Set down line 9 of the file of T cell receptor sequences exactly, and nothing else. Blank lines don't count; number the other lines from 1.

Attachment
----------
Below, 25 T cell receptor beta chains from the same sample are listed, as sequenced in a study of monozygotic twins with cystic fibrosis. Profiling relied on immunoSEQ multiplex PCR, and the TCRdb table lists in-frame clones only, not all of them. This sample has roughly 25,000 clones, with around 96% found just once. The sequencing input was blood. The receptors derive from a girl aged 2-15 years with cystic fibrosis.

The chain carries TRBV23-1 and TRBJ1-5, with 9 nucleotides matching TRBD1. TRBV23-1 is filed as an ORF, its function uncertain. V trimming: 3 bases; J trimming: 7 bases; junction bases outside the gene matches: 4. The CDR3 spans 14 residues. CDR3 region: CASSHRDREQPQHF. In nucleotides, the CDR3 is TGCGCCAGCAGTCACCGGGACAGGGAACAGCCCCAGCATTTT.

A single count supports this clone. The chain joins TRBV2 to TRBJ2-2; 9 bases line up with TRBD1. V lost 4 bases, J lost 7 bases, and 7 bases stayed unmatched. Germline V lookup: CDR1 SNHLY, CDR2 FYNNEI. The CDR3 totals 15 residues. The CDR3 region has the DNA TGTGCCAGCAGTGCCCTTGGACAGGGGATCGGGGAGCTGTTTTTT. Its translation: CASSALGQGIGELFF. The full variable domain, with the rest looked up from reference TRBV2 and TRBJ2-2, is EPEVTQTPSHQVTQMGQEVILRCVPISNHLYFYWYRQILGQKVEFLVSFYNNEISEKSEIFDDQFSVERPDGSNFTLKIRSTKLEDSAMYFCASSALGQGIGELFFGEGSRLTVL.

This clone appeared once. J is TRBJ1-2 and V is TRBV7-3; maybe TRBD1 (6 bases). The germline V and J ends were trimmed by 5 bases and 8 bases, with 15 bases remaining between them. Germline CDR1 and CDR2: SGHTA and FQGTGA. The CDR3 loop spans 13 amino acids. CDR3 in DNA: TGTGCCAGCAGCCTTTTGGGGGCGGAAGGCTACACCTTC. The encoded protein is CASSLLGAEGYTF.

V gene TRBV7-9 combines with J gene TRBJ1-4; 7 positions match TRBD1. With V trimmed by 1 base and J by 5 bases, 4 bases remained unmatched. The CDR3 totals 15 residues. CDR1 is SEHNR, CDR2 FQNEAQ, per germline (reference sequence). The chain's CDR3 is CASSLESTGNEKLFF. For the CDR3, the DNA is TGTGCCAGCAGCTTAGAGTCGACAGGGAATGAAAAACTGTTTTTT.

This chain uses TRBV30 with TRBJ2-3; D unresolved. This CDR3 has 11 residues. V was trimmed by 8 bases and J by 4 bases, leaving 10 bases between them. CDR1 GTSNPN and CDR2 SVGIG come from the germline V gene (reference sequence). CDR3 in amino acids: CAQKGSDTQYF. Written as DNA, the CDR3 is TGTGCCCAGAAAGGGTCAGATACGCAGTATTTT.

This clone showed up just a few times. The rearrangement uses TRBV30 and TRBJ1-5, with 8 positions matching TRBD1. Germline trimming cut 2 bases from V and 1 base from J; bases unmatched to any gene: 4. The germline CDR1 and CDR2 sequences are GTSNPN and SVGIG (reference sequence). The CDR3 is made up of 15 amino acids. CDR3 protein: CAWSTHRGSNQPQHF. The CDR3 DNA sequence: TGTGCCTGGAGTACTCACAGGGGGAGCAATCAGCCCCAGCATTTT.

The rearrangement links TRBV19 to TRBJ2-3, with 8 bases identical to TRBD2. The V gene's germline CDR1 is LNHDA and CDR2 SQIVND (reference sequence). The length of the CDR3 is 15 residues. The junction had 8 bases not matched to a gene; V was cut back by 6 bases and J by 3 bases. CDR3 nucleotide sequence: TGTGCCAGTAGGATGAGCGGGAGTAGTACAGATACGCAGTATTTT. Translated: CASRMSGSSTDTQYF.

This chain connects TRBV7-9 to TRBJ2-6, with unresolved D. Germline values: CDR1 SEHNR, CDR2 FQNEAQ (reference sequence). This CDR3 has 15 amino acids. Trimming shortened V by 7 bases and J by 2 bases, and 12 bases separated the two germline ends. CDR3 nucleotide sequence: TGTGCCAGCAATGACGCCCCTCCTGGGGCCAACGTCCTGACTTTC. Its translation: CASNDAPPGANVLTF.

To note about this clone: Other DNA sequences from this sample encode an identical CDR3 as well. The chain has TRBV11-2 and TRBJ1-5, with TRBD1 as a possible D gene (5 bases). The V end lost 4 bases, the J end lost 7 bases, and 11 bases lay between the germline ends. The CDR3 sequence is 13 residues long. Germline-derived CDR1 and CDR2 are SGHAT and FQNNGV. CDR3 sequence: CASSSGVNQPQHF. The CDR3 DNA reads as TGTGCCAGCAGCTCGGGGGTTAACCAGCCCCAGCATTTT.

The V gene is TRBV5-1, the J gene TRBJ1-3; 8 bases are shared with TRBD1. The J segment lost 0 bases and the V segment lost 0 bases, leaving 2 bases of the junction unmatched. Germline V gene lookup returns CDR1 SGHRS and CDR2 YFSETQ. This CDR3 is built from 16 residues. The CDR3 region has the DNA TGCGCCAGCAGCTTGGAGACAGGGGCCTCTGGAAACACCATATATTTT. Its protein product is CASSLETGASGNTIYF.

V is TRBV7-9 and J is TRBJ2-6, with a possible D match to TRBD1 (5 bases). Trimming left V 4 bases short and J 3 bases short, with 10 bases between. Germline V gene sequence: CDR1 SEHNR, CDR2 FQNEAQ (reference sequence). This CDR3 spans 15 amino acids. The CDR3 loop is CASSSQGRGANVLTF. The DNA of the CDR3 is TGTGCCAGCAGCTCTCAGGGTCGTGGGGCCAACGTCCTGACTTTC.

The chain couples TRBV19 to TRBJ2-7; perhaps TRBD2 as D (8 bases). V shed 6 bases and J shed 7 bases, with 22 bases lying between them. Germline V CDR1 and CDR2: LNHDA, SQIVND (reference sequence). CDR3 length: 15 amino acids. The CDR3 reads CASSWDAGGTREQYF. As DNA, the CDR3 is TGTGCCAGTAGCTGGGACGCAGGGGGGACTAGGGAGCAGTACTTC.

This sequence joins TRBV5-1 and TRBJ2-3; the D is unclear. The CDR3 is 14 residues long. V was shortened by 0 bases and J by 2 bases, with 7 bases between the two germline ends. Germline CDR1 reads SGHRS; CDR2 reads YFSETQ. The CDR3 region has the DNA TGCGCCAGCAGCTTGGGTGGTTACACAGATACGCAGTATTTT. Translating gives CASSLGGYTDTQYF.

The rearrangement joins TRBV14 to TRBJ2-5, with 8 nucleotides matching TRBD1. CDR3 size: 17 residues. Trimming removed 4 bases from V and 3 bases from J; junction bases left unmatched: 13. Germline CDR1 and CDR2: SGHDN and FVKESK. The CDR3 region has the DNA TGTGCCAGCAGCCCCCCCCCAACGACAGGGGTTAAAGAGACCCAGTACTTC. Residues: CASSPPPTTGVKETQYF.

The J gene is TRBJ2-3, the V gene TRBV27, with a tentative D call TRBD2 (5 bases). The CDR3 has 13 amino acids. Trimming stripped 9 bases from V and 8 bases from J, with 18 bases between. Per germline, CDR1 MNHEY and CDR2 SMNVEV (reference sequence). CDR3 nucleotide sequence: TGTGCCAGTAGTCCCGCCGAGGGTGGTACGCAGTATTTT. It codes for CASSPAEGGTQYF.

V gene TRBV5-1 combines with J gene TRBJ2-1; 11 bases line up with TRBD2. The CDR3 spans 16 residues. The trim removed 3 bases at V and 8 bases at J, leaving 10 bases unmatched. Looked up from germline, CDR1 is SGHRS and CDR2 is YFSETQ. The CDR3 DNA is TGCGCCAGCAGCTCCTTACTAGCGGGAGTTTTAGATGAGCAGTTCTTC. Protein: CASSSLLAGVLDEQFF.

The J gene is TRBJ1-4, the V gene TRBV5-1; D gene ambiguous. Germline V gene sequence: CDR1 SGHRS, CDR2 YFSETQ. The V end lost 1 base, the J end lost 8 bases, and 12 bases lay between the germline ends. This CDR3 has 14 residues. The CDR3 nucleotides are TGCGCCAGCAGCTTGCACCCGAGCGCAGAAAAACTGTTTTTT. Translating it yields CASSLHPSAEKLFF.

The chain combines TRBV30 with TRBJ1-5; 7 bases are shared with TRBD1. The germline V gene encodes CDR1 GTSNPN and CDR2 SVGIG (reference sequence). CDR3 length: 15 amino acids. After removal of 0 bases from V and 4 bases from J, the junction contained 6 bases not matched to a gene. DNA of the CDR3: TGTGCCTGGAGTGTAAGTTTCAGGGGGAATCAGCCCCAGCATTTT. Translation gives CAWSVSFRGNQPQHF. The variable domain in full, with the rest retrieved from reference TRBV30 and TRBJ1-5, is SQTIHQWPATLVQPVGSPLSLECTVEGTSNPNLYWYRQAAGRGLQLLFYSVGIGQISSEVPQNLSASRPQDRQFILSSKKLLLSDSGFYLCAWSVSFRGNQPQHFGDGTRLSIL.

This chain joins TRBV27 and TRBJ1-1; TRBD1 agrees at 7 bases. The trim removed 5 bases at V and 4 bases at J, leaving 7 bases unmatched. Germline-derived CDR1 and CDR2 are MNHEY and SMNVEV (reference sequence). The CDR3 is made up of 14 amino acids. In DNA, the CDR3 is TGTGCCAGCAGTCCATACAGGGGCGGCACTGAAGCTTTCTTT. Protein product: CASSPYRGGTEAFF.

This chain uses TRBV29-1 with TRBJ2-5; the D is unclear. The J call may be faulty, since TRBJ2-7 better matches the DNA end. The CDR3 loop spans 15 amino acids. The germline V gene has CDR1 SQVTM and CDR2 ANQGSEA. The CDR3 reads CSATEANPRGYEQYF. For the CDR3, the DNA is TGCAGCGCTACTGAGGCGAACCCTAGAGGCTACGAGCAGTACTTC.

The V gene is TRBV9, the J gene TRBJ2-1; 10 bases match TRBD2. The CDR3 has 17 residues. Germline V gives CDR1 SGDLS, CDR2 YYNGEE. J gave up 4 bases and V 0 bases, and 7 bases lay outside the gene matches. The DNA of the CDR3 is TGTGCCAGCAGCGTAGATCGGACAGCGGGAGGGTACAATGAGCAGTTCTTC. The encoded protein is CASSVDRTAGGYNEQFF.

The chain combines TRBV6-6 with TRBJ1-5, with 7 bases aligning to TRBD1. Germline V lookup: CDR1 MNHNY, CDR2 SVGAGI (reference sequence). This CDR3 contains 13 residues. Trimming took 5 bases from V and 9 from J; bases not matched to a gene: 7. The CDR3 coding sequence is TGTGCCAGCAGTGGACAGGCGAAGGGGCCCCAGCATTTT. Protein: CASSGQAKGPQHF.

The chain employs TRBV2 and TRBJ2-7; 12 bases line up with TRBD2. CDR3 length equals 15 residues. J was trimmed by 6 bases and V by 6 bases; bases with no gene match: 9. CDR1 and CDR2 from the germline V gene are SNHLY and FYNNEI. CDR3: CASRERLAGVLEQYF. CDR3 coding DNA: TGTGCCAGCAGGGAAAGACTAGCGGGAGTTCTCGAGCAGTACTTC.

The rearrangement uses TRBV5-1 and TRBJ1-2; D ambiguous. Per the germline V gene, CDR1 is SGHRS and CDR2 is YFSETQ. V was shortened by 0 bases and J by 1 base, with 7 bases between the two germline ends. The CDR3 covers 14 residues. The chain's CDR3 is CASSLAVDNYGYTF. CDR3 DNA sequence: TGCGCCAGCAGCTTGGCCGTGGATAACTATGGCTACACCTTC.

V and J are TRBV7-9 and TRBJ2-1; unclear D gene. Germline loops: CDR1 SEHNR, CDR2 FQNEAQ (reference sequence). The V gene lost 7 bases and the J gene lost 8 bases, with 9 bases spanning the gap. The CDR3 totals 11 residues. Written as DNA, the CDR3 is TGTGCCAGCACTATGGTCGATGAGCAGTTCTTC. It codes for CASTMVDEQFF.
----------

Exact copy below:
This chain connects TRBV7-9 to TRBJ2-6, with unresolved D. Germline values: CDR1 SEHNR, CDR2 FQNEAQ (reference sequence). This CDR3 has 15 amino acids. Trimming shortened V by 7 bases and J by 2 bases, and 12 bases separated the two germline ends. CDR3 nucleotide sequence: TGTGCCAGCAATGACGCCCCTCCTGGGGCCAACGTCCTGACTTTC. Its translation: CASNDAPPGANVLTF.